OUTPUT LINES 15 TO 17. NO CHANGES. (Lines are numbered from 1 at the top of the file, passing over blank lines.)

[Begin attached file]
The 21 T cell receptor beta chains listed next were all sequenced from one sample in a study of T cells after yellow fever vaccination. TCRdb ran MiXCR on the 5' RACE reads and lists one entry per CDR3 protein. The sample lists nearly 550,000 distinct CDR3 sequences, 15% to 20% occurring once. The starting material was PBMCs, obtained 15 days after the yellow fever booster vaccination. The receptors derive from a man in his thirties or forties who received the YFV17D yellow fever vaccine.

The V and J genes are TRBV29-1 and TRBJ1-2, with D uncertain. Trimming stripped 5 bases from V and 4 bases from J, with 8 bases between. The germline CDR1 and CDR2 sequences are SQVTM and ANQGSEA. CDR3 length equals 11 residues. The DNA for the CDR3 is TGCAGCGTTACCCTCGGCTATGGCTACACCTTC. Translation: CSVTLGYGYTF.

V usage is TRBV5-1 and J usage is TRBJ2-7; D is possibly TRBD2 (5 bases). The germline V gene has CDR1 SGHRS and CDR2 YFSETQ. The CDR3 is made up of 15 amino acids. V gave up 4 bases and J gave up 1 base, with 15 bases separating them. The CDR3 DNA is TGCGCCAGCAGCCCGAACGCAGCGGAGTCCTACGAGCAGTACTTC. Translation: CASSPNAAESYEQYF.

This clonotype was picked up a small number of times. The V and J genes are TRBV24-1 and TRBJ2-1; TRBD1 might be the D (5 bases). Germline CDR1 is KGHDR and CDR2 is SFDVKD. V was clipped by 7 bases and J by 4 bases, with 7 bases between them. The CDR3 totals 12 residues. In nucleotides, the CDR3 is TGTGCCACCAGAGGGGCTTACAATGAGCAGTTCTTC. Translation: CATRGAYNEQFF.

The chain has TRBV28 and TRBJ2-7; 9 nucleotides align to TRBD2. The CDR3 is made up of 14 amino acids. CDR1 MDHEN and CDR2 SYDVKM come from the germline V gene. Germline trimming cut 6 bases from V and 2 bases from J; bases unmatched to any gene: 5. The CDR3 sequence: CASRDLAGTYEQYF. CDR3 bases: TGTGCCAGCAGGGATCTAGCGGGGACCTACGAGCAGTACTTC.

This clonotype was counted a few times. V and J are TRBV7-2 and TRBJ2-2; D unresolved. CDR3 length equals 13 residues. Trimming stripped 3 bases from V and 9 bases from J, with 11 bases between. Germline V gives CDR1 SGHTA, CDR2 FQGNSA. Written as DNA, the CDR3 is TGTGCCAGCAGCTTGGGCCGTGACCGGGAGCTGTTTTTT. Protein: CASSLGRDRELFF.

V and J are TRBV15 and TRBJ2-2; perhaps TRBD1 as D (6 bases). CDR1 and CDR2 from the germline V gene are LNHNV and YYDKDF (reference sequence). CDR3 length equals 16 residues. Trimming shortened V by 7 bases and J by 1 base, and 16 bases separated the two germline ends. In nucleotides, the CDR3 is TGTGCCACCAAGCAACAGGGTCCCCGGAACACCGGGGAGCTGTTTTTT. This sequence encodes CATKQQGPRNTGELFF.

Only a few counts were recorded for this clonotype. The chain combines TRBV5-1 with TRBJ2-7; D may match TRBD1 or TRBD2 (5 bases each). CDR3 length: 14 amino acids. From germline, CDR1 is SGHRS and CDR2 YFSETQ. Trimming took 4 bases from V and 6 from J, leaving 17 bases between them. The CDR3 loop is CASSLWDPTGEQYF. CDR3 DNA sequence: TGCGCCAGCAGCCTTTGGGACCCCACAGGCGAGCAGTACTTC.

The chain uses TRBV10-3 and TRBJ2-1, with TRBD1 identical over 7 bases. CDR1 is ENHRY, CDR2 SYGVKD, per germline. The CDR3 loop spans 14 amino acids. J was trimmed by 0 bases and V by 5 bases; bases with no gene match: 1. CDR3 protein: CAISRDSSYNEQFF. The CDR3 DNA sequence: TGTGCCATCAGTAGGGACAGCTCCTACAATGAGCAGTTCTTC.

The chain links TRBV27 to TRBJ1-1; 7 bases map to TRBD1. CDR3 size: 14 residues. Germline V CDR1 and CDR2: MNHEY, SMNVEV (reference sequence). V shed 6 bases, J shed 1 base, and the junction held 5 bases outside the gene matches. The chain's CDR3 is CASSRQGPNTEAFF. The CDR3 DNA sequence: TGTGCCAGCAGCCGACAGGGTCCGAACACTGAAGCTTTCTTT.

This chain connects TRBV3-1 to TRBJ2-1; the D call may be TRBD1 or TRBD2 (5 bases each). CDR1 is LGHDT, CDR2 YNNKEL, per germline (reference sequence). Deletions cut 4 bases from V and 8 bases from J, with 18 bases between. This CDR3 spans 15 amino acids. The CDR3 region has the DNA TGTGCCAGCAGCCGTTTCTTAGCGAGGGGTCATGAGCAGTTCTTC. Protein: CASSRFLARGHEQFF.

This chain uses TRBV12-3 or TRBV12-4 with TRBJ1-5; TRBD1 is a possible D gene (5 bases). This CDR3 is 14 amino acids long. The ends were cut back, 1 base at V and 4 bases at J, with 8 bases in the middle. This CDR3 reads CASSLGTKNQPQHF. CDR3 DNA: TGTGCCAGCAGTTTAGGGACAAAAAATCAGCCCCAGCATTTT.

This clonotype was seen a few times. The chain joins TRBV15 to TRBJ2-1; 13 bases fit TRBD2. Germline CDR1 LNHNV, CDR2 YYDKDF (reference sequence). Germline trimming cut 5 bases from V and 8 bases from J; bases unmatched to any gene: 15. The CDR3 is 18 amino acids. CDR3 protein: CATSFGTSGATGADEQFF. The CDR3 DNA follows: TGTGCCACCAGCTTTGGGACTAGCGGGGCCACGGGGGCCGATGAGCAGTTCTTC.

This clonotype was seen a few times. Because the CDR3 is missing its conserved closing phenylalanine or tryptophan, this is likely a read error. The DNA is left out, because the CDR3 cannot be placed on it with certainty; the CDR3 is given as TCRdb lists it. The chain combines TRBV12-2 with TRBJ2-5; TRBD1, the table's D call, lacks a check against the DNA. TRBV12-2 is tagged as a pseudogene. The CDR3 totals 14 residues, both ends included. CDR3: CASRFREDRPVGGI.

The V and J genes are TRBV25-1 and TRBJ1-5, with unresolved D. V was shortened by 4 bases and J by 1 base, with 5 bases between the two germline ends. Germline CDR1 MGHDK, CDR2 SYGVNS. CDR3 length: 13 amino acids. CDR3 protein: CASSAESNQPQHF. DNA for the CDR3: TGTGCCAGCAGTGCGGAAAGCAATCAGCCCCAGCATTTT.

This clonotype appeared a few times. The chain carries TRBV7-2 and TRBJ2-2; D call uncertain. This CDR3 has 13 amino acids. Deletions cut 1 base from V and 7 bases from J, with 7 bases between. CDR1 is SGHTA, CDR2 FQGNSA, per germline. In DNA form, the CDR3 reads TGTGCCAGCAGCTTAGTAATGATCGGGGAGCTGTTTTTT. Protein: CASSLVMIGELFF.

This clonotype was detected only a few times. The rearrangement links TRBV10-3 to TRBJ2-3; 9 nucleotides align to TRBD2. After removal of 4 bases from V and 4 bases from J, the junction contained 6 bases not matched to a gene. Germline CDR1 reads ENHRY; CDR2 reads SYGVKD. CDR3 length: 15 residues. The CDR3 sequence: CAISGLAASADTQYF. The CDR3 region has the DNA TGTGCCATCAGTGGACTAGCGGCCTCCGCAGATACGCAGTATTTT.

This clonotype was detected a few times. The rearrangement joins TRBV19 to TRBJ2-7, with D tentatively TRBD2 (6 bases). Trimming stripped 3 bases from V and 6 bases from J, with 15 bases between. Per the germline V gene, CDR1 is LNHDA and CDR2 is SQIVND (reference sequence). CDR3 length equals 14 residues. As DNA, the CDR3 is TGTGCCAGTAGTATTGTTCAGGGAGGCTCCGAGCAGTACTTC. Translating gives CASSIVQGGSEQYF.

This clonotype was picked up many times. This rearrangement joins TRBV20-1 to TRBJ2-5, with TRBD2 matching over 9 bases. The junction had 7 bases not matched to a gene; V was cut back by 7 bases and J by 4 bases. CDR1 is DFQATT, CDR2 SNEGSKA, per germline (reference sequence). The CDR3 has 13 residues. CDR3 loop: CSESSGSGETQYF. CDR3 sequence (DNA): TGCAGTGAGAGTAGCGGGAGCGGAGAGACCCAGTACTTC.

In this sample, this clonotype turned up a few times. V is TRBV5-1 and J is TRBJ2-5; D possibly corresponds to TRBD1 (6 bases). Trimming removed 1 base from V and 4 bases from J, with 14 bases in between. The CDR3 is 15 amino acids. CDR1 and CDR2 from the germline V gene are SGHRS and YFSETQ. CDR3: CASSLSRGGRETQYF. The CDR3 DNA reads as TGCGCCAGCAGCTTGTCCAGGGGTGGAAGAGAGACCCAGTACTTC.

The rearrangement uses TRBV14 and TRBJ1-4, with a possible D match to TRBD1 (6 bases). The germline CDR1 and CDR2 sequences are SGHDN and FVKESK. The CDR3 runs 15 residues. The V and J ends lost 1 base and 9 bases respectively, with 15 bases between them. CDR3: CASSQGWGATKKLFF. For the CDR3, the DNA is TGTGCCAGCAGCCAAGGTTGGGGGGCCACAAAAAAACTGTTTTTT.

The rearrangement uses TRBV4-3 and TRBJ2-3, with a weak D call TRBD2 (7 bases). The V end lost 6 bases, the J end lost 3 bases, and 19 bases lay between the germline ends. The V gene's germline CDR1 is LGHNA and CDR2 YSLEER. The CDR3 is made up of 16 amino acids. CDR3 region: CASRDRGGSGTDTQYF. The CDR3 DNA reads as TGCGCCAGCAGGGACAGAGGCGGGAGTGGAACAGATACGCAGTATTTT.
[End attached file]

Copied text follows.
The V and J genes are TRBV25-1 and TRBJ1-5, with unresolved D. V was shortened by 4 bases and J by 1 base, with 5 bases between the two germline ends. Germline CDR1 MGHDK, CDR2 SYGVNS. CDR3 length: 13 amino acids. CDR3 protein: CASSAESNQPQHF. DNA for the CDR3: TGTGCCAGCAGTGCGGAAAGCAATCAGCCCCAGCATTTT.

This clonotype appeared a few times. The chain carries TRBV7-2 and TRBJ2-2; D call uncertain. This CDR3 has 13 amino acids. Deletions cut 1 base from V and 7 bases from J, with 7 bases between. CDR1 is SGHTA, CDR2 FQGNSA, per germline. In DNA form, the CDR3 reads TGTGCCAGCAGCTTAGTAATGATCGGGGAGCTGTTTTTT. Protein: CASSLVMIGELFF.

This clonotype was detected only a few times. The rearrangement links TRBV10-3 to TRBJ2-3; 9 nucleotides align to TRBD2. After removal of 4 bases from V and 4 bases from J, the junction contained 6 bases not matched to a gene. Germline CDR1 reads ENHRY; CDR2 reads SYGVKD. CDR3 length: 15 residues. The CDR3 sequence: CAISGLAASADTQYF. The CDR3 region has the DNA TGTGCCATCAGTGGACTAGCGGCCTCCGCAGATACGCAGTATTTT.